Found with sickle cell anaemia at the age of two (Massey Street Children’s Hospital, Lagos Island) I remember having my first blood transfusion at the age of six. This was at the then Baptist Hospital Ogbomoso (now Bowen University Teaching Hospital). At that age and by the time I clocked 10, a gloomy interpretation of life had etched itself in my consciousness: life was a drama of pain and health an occasional episode.
Over the years, what with frequent attacks of malaria, I had blood transfused now and then like once in every three or four years. In those days, the cynosure of negative extended family attention, the one for whom the word goes out about being in emergency need of blood, I likened myself to an old lorry, a headache to its driver, a liability to its owner!
I took blood on several occasions at the Baptist Hospital, Ogbomoso, at the General Hospital, Ogbomoso, at Labi Hospital, Ilupeju, Lagos and at Adesola Clinic, Bariga, Lagos.
A lucky introduction to Jobelyn, while I was on admission at Adesola Clinic once again, marked a turning point in my proclivity to live on other people’s blood.
It was 2004. I was on admission for malaria, typhoid fever and, at a PCV of 11%, dangerously short of blood. I was listless as I heard the doctor tell my wife I needed urgently to have blood.
Prior to my admission, I couldn’t take 10 steps without pausing to rest for a few minutes. A bit of exertion left me breathless, heaving and gasping. Extreme tiredness is evil.
My wife offered to donate her own blood, but the doctor refused. Then, speaking her thoughts, she complained half to herself and half to those within hearing range, that she was tired of ‘blood today, blood tomorrow’. She had only seen me take blood once but that was once too many times for her.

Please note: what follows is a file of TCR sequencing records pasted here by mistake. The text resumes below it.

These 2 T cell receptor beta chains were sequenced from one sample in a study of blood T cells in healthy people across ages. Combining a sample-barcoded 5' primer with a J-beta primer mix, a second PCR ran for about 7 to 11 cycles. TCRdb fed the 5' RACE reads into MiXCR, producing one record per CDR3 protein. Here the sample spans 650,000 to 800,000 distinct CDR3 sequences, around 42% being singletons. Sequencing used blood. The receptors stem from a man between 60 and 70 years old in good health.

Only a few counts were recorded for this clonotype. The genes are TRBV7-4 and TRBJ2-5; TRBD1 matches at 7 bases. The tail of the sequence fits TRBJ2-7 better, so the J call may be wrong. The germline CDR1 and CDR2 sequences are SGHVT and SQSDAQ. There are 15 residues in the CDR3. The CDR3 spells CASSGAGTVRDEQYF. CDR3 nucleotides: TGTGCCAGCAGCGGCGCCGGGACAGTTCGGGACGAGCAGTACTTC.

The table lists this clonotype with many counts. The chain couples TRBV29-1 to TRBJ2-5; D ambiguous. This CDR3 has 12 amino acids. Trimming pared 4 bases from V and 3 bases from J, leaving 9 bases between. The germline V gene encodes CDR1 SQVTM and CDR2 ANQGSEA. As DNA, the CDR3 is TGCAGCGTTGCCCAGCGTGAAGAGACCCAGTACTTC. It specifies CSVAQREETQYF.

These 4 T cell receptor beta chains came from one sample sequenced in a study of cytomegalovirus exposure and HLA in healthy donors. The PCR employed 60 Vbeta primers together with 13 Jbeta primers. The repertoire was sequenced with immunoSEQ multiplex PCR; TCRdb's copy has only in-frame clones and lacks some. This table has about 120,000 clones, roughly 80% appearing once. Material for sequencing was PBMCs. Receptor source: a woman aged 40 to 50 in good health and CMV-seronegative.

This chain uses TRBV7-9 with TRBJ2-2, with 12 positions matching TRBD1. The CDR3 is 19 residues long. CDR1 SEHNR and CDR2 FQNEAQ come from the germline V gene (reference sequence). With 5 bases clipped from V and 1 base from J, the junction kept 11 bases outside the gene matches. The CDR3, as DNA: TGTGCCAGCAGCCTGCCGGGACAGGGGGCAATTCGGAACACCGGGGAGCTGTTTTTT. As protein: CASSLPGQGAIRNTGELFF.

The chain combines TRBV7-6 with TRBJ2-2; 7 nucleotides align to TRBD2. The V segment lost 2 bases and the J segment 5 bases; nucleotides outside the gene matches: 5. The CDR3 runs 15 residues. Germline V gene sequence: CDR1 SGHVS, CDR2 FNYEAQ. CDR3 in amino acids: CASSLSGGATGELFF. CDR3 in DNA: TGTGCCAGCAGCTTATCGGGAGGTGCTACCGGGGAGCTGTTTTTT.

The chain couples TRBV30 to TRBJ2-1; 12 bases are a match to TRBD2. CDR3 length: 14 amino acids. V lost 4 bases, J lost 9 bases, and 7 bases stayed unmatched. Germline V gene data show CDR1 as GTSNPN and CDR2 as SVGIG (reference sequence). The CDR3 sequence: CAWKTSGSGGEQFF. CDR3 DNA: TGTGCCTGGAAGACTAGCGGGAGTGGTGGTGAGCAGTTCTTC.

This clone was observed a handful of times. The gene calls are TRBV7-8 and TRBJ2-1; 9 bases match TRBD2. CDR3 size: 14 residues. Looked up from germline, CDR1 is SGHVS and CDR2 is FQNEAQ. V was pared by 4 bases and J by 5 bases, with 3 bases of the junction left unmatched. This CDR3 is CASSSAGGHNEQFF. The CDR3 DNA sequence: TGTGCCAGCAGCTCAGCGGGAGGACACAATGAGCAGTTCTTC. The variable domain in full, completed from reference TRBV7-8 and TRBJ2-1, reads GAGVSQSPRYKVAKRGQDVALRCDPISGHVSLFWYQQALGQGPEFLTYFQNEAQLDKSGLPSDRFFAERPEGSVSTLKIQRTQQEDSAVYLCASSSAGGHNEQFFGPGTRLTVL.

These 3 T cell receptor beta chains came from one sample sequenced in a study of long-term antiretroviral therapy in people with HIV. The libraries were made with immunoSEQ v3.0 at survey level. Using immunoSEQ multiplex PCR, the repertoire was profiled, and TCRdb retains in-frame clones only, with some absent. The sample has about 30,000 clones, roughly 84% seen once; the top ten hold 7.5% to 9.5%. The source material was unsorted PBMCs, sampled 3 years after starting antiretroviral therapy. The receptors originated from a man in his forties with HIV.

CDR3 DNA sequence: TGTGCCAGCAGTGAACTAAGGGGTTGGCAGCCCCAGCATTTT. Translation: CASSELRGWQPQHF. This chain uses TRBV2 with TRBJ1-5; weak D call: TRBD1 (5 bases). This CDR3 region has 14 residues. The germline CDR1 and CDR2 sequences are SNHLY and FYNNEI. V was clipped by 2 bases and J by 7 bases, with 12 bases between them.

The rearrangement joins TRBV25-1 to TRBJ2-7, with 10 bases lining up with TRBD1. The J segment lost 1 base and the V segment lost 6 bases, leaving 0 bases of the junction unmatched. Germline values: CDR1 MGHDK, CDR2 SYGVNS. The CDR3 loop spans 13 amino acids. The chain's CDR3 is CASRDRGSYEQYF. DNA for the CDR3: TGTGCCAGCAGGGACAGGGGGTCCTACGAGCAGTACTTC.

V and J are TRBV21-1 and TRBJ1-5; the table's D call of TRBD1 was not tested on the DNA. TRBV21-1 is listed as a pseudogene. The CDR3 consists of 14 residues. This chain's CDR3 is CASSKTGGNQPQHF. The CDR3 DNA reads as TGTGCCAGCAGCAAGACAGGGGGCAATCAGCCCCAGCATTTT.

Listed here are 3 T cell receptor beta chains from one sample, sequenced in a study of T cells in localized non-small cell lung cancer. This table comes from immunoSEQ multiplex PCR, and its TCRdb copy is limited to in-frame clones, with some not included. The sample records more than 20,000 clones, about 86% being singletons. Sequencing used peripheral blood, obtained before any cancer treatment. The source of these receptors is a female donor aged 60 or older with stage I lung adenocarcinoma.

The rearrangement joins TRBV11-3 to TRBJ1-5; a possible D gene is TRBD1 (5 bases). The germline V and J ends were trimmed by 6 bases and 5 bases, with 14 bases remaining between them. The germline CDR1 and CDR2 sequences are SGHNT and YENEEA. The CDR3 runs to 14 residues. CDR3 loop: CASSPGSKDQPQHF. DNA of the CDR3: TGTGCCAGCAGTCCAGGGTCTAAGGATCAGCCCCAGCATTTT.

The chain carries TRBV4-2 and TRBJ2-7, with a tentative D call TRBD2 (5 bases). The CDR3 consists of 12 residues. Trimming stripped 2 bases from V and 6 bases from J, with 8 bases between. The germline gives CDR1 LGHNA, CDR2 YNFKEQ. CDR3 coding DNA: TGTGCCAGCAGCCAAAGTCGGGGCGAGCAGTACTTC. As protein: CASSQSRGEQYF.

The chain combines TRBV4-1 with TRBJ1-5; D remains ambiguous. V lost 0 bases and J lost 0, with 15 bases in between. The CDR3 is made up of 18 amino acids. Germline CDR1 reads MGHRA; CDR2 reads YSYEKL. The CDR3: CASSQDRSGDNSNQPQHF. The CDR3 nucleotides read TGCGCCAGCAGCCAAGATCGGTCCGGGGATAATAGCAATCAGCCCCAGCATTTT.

Calling her aside, a woman whose child was also on admission, asked my wife to go buy Jobelyn and administer it thrice daily. On the woman’s recommendation, my wife insisted I be discharged, which the hospital did, reluctantly, but not before making her sign papers absolving management of responsibility for whatever happened afterwards.
Within 10 days of taking the nutritional supplement, my Hb level rose to 27%. I, that couldn’t take more than a handful of steps without being deathly breathless, now took brisk walks and sprinted without a hint of fatigue. It was nothing short of a miracle!
I took part in the Jobelyn clinical trials at the Lagos State University Teaching Hospital in 2012. There, senior nurses at the haematology clinic told of comatose SCD patients with severe anaemia brought back to life within days by the administration of Jobelyn.
It is 18 years now and I have not taken anyone’s blood – the vampire I used to consider myself. Thus, whenever Nigeria’s respected SCD czar, haematology Professor Olu Akinyanju describes Jobelyn as ‘absolutely useless’ for sickle cell, I used to shake my head at the disservice he is doing to the SCD community and indeed to the continent. We Africans don’t value anything African!
Jobelyn remains one of the most scientifically-researched ethno-medicines of all time. Research institutions worldwide have endorsed its usefulness for restoring blood to healthy levels not only in SCD but in other conditions of chronic anaemia. It is time for Nigeria – indeed for Africa – to proudly beat its own drum and make the world dance. Jobelyn (botanical name – sorghum bicolor) is Africa’s gift to the world.
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